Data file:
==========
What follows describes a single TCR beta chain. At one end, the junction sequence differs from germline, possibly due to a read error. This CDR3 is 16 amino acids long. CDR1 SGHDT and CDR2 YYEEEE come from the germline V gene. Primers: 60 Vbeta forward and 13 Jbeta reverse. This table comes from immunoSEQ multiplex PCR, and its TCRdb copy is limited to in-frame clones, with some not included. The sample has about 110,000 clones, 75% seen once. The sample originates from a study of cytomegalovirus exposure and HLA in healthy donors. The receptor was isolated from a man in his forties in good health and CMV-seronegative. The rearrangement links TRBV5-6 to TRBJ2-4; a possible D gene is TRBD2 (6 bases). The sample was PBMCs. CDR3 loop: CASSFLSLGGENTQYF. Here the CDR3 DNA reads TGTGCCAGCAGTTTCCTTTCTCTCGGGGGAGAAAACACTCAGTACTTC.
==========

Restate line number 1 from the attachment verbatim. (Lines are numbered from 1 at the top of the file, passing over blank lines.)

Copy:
What follows describes a single TCR beta chain. At one end, the junction sequence differs from germline, possibly due to a read error. This CDR3 is 16 amino acids long. CDR1 SGHDT and CDR2 YYEEEE come from the germline V gene. Primers: 60 Vbeta forward and 13 Jbeta reverse. This table comes from immunoSEQ multiplex PCR, and its TCRdb copy is limited to in-frame clones, with some not included. The sample has about 110,000 clones, 75% seen once. The sample originates from a study of cytomegalovirus exposure and HLA in healthy donors. The receptor was isolated from a man in his forties in good health and CMV-seronegative. The rearrangement links TRBV5-6 to TRBJ2-4; a possible D gene is TRBD2 (6 bases). The sample was PBMCs. CDR3 loop: CASSFLSLGGENTQYF. Here the CDR3 DNA reads TGTGCCAGCAGTTTCCTTTCTCTCGGGGGAGAAAACACTCAGTACTTC.